I loved the post-apocalyptic Crossed when it first began, but somewhere during the second story arc I started to lose interest. This week, I got caught up on “Family Values” and “Psychopath” to see if the nightmare-inducing series was still consistently interesting with a different writer/artist team.
I love a good apocalypse story. It doesn’t have to be the most original, or the most logical, or the most realistic; just give me a fun story about a ragtag group trying to make it after the fall of civilization and I’m happy. This twisted desire is what originally drew me to Crossed, the ultra-violent original series from Garth Ennis and Jacen Burrows and published by Avatar Press. At first, it didn’t appear too different from the run-of-the-mill zombie tales running rampant throughout all forms of entertainment, but the Crossed are different. More disturbing. More grotesque. More violent. And yet… more human. Despite being one of the goriest comics I’ve ever read, I was fascinated by this book from the start.
The first 10 issues of Crossed introduced a world in which a plague has destroyed society quickly and destructively. Those affected, called “crossed” because of the marks the disease leaves on their faces, are still technically human, but act without fear, morality, emotions, pain, or inhibitions of any kind. They are driven to torture and kill any regular humans they find, converting more crossed in the process. No disturbing act was off limits for Ennis to describe and Burrows to create. Adults, children, and animals were torn apart, ripped limb from limb, abused, eaten, and destroyed in ways that would give most readers nightmares. Usually, I’m not into those disturbing images, but Crossed never felt like gore for the sake of gore in its early days, and I was fascinated by the nightmare world that Ennis and Burrows created.
After the initial storyline ended, a second arc called “Family Values” started in 2010, this time written by David Lapham and drawn by Javier Barreno. The fact that Garth Ennis didn’t feel like he had any more Crossed tales to tell should have been a red flag, but “Family Values” started strong. Once again taking place during the outset of the plague, “Family Values” introduced a seemingly all-American farming family, complete with nearly a dozen kids ranging in age from babies to adults. Shortly before the Crossed arrive, 18-year-old Adeline confronts her father about his abuse to her sister–and suffers the same fate. She’s then forced to go with him as they flee the Crossed and their farm, and her transformation as she watches her loved ones get tortured and infected as she moves from place to place and deals with her twisted family situation was interesting… for a while.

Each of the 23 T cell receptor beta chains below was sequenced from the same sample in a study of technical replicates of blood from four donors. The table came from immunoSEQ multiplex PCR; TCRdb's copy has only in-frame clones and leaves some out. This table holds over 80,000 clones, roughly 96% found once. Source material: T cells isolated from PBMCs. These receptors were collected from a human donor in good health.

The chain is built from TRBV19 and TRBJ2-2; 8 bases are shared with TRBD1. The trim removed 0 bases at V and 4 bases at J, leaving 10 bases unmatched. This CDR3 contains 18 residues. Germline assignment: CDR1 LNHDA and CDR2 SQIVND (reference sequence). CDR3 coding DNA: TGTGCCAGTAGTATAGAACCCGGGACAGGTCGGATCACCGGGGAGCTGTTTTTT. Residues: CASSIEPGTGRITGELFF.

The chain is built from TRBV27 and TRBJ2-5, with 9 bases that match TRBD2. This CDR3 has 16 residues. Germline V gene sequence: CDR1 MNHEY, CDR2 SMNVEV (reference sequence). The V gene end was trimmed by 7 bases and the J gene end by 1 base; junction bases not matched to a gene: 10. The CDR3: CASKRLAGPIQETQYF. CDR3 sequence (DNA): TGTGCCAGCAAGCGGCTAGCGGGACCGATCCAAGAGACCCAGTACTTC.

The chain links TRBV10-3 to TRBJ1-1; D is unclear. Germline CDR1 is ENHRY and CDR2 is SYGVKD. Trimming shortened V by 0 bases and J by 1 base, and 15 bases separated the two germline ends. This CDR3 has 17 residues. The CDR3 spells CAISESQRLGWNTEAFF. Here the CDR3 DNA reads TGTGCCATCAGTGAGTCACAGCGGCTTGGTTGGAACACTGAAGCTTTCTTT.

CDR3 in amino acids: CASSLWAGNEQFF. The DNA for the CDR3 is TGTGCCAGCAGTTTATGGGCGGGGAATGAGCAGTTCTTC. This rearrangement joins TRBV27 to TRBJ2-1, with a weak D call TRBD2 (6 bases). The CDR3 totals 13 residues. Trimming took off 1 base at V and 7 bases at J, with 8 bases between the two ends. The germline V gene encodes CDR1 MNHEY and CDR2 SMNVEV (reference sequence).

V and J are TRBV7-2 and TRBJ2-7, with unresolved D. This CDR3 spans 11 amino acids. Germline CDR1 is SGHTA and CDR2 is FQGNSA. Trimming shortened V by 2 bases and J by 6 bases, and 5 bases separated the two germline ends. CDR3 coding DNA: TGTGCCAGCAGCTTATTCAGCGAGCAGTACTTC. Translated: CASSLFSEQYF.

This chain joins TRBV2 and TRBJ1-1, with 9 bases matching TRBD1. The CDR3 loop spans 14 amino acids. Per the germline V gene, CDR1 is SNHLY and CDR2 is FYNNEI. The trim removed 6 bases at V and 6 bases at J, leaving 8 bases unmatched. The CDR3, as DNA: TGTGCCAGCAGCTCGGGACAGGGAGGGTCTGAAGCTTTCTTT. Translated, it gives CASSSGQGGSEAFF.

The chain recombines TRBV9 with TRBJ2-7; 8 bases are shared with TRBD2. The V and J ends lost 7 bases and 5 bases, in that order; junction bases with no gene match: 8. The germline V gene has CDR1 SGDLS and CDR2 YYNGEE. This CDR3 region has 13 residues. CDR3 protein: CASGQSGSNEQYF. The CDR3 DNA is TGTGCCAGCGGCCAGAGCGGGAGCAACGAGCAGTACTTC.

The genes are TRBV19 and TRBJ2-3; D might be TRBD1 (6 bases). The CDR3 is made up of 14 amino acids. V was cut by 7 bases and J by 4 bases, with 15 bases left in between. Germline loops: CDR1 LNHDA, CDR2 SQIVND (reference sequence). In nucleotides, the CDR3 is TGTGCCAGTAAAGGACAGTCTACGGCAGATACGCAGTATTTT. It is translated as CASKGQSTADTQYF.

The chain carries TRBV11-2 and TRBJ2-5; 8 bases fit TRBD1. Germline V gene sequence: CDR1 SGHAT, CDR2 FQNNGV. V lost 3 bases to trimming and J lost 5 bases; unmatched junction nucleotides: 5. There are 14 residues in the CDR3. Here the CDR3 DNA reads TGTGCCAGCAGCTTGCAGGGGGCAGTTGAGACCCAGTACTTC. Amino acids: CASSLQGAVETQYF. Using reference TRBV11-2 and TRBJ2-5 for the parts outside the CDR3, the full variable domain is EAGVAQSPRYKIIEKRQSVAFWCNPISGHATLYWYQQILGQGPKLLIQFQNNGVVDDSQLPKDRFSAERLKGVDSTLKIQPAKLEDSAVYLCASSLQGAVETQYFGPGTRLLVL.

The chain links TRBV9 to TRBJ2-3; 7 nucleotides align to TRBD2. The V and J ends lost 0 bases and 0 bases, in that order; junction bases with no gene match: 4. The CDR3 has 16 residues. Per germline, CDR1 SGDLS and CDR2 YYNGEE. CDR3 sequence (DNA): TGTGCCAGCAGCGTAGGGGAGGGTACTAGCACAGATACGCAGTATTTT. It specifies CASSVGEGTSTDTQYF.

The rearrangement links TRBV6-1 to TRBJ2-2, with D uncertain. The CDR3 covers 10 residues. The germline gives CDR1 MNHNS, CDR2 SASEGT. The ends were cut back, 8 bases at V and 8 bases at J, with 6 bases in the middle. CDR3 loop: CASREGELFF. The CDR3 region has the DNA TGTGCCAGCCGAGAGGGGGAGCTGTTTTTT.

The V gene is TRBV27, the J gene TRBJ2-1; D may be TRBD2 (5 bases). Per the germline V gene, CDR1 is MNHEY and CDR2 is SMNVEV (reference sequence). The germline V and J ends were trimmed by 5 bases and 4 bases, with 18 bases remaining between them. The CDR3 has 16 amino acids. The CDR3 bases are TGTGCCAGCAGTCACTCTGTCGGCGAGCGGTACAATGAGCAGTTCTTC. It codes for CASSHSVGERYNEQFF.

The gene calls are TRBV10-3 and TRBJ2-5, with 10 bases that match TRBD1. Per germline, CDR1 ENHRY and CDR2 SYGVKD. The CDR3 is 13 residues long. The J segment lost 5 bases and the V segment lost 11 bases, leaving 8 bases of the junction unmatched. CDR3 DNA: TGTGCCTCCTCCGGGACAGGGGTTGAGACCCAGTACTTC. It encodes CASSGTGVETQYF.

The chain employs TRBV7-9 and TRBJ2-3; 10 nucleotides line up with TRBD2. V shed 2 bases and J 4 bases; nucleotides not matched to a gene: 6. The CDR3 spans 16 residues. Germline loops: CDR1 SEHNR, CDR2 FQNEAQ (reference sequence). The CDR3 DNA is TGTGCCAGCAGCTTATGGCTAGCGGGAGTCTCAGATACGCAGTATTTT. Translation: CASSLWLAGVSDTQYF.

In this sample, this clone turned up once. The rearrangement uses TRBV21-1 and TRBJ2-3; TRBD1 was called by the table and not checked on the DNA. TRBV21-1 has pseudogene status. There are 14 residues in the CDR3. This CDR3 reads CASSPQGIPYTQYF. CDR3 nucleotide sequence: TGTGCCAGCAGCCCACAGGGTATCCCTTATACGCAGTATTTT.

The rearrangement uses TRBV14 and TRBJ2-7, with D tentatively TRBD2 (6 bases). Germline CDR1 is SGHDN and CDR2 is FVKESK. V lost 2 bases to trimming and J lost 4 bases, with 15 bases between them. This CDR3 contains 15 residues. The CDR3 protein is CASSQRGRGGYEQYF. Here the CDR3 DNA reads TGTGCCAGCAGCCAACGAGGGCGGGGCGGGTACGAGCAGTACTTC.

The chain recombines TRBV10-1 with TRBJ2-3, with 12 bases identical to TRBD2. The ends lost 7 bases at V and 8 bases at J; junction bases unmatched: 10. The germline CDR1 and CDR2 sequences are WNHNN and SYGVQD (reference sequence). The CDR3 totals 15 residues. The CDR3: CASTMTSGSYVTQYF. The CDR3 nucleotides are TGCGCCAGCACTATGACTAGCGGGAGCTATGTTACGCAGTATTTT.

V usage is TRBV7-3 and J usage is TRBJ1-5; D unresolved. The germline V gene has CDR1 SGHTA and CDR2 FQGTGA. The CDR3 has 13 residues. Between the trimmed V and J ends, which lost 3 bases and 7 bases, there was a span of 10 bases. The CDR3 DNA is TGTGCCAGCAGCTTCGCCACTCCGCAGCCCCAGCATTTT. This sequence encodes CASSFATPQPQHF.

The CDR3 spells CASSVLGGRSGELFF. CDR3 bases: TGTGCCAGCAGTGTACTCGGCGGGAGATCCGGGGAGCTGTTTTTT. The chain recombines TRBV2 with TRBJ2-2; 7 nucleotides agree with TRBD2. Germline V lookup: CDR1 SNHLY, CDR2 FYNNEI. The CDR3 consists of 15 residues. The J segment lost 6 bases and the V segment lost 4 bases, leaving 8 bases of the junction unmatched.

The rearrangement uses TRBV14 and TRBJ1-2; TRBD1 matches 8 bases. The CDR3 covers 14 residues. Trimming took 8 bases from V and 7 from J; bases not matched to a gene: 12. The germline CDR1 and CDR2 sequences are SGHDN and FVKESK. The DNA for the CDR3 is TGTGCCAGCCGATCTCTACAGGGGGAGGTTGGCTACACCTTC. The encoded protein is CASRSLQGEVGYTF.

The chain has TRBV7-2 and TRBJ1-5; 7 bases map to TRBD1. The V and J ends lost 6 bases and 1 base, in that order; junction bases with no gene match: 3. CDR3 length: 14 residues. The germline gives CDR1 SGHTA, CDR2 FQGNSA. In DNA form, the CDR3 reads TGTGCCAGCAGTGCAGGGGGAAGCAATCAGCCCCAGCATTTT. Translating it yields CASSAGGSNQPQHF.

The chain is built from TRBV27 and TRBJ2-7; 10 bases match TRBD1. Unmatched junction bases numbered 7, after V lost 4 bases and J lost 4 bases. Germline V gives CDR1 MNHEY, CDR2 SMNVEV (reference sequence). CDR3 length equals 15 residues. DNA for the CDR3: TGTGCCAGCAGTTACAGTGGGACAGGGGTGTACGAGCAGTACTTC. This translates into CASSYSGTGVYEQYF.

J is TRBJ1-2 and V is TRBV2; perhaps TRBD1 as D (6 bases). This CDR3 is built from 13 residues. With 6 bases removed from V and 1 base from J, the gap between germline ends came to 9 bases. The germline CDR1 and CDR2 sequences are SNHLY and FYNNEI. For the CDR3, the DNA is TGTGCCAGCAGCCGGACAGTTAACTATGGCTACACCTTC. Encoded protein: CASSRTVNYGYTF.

I stopped reading right in the middle of the “Family Values” arc, and when I tried to jump back in recently, I wasn’t nearly as drawn to the characters as I had been. It wasn’t the fact that I had taken a leave of absence from reading, though; I just didn’t care what happened to Addy or any of the survivors she was so desperately trying to save. I also felt that the story ended extremely abruptly, and wasn’t a very satisfying resolution after all that Adeline had been through.
Still, I plunged headfirst into the next arc, “Psychopath”, also by Lapham and Barreno. This story went back into the “ragtag group of survivors” dynamic from the original series, with four characters picking up a fifth in the first issue. Lorre seems harmless enough; he’s near death when they find him, promises to help them reach a group of scientists who were working on a cure for the Crossed plague, and has useful survival skills. But as the name of the arc implies, Lorre is extremely disturbed and immediately starts plotting the downfall of his fellow survivors.
Remember how I said that Crossed wasn’t gore for gore’s sake? Well, with “Psychopath”, I don’t feel that way anymore.
Yes, Lorre is, quite possibly, even more disgusting than the plagued, and while reading the last few issues, I found myself wondering why I should care. Why should I care about a psychopath turning on his fellow human beings when so few of them were left? Why should I care about his sick backstory or demented reasoning or whether or not he actually succeeds? I don’t know why I should, but I know that I do not.
While Crossed was once suspenseful, clever, and interesting, it now feels like it’s trying too hard in too many ways. It’s trying too hard to live up to Ennis’ violence, and trying too hard to incorporate themes that have been explored more successfully in other post-apocalyptic tales (included Robert Kirkman’s far superior The Walking Dead).
There’s only one more issue of “Psychopath”, and even though I’m still curious to see how the story ends, I’m also glad to see such an unlikeable character go. I was ready to cross Crossed off my list… until I heard that a new series from Ennis and Burrows is starting next month. Okay, fine, I’m back in! I just hope the new story washes the bad taste of “Psychopath” out of my mouth.